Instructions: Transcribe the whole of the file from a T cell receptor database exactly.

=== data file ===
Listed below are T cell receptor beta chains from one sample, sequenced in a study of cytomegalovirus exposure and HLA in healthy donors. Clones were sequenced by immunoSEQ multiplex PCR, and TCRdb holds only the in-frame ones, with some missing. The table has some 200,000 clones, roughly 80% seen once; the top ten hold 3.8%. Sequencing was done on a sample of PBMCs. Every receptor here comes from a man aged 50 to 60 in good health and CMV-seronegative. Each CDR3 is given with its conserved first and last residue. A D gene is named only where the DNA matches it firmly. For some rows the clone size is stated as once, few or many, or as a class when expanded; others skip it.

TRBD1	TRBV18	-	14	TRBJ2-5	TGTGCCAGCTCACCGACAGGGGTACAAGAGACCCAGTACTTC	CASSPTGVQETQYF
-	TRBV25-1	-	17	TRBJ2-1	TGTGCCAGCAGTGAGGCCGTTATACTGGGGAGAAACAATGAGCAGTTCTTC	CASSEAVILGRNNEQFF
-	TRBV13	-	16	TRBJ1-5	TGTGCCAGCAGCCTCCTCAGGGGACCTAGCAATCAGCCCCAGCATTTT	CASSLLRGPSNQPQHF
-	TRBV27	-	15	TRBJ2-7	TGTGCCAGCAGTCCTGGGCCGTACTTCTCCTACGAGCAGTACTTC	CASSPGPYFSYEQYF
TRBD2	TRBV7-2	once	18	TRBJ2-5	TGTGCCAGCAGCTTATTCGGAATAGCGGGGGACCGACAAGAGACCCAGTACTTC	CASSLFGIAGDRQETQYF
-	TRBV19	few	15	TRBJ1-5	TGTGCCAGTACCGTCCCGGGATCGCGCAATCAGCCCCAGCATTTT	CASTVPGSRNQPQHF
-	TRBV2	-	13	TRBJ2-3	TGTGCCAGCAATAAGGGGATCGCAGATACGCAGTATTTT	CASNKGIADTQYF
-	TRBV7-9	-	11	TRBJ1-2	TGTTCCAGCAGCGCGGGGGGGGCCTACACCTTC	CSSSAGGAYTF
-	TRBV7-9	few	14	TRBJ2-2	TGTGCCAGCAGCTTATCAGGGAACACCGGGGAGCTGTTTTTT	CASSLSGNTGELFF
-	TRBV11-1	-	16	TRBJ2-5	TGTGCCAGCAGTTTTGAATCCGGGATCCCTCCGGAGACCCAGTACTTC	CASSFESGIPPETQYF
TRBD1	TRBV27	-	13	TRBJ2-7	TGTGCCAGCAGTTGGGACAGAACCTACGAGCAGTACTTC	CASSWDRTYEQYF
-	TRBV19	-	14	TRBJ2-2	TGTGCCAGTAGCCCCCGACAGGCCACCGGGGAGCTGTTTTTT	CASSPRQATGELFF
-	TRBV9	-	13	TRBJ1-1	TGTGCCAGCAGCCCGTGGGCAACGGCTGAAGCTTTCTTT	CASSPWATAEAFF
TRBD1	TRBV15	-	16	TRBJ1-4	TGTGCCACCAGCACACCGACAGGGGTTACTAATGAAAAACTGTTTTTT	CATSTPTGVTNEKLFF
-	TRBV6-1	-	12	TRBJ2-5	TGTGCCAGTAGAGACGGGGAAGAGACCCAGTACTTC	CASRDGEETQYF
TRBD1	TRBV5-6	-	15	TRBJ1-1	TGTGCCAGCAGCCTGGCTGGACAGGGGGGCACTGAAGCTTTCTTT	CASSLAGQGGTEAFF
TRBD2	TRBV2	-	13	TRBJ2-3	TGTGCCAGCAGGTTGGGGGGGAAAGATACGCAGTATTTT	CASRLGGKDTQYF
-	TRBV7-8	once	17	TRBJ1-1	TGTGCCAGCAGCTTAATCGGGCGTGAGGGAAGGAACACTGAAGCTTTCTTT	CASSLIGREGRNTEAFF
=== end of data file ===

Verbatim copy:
Listed below are T cell receptor beta chains from one sample, sequenced in a study of cytomegalovirus exposure and HLA in healthy donors. Clones were sequenced by immunoSEQ multiplex PCR, and TCRdb holds only the in-frame ones, with some missing. The table has some 200,000 clones, roughly 80% seen once; the top ten hold 3.8%. Sequencing was done on a sample of PBMCs. Every receptor here comes from a man aged 50 to 60 in good health and CMV-seronegative. Each CDR3 is given with its conserved first and last residue. A D gene is named only where the DNA matches it firmly. For some rows the clone size is stated as once, few or many, or as a class when expanded; others skip it.

TRBD1	TRBV18	-	14	TRBJ2-5	TGTGCCAGCTCACCGACAGGGGTACAAGAGACCCAGTACTTC	CASSPTGVQETQYF
-	TRBV25-1	-	17	TRBJ2-1	TGTGCCAGCAGTGAGGCCGTTATACTGGGGAGAAACAATGAGCAGTTCTTC	CASSEAVILGRNNEQFF
-	TRBV13	-	16	TRBJ1-5	TGTGCCAGCAGCCTCCTCAGGGGACCTAGCAATCAGCCCCAGCATTTT	CASSLLRGPSNQPQHF
-	TRBV27	-	15	TRBJ2-7	TGTGCCAGCAGTCCTGGGCCGTACTTCTCCTACGAGCAGTACTTC	CASSPGPYFSYEQYF
TRBD2	TRBV7-2	once	18	TRBJ2-5	TGTGCCAGCAGCTTATTCGGAATAGCGGGGGACCGACAAGAGACCCAGTACTTC	CASSLFGIAGDRQETQYF
-	TRBV19	few	15	TRBJ1-5	TGTGCCAGTACCGTCCCGGGATCGCGCAATCAGCCCCAGCATTTT	CASTVPGSRNQPQHF
-	TRBV2	-	13	TRBJ2-3	TGTGCCAGCAATAAGGGGATCGCAGATACGCAGTATTTT	CASNKGIADTQYF
-	TRBV7-9	-	11	TRBJ1-2	TGTTCCAGCAGCGCGGGGGGGGCCTACACCTTC	CSSSAGGAYTF
-	TRBV7-9	few	14	TRBJ2-2	TGTGCCAGCAGCTTATCAGGGAACACCGGGGAGCTGTTTTTT	CASSLSGNTGELFF
-	TRBV11-1	-	16	TRBJ2-5	TGTGCCAGCAGTTTTGAATCCGGGATCCCTCCGGAGACCCAGTACTTC	CASSFESGIPPETQYF
TRBD1	TRBV27	-	13	TRBJ2-7	TGTGCCAGCAGTTGGGACAGAACCTACGAGCAGTACTTC	CASSWDRTYEQYF
-	TRBV19	-	14	TRBJ2-2	TGTGCCAGTAGCCCCCGACAGGCCACCGGGGAGCTGTTTTTT	CASSPRQATGELFF
-	TRBV9	-	13	TRBJ1-1	TGTGCCAGCAGCCCGTGGGCAACGGCTGAAGCTTTCTTT	CASSPWATAEAFF
TRBD1	TRBV15	-	16	TRBJ1-4	TGTGCCACCAGCACACCGACAGGGGTTACTAATGAAAAACTGTTTTTT	CATSTPTGVTNEKLFF
-	TRBV6-1	-	12	TRBJ2-5	TGTGCCAGTAGAGACGGGGAAGAGACCCAGTACTTC	CASRDGEETQYF
TRBD1	TRBV5-6	-	15	TRBJ1-1	TGTGCCAGCAGCCTGGCTGGACAGGGGGGCACTGAAGCTTTCTTT	CASSLAGQGGTEAFF
TRBD2	TRBV2	-	13	TRBJ2-3	TGTGCCAGCAGGTTGGGGGGGAAAGATACGCAGTATTTT	CASRLGGKDTQYF
-	TRBV7-8	once	17	TRBJ1-1	TGTGCCAGCAGCTTAATCGGGCGTGAGGGAAGGAACACTGAAGCTTTCTTT	CASSLIGREGRNTEAFF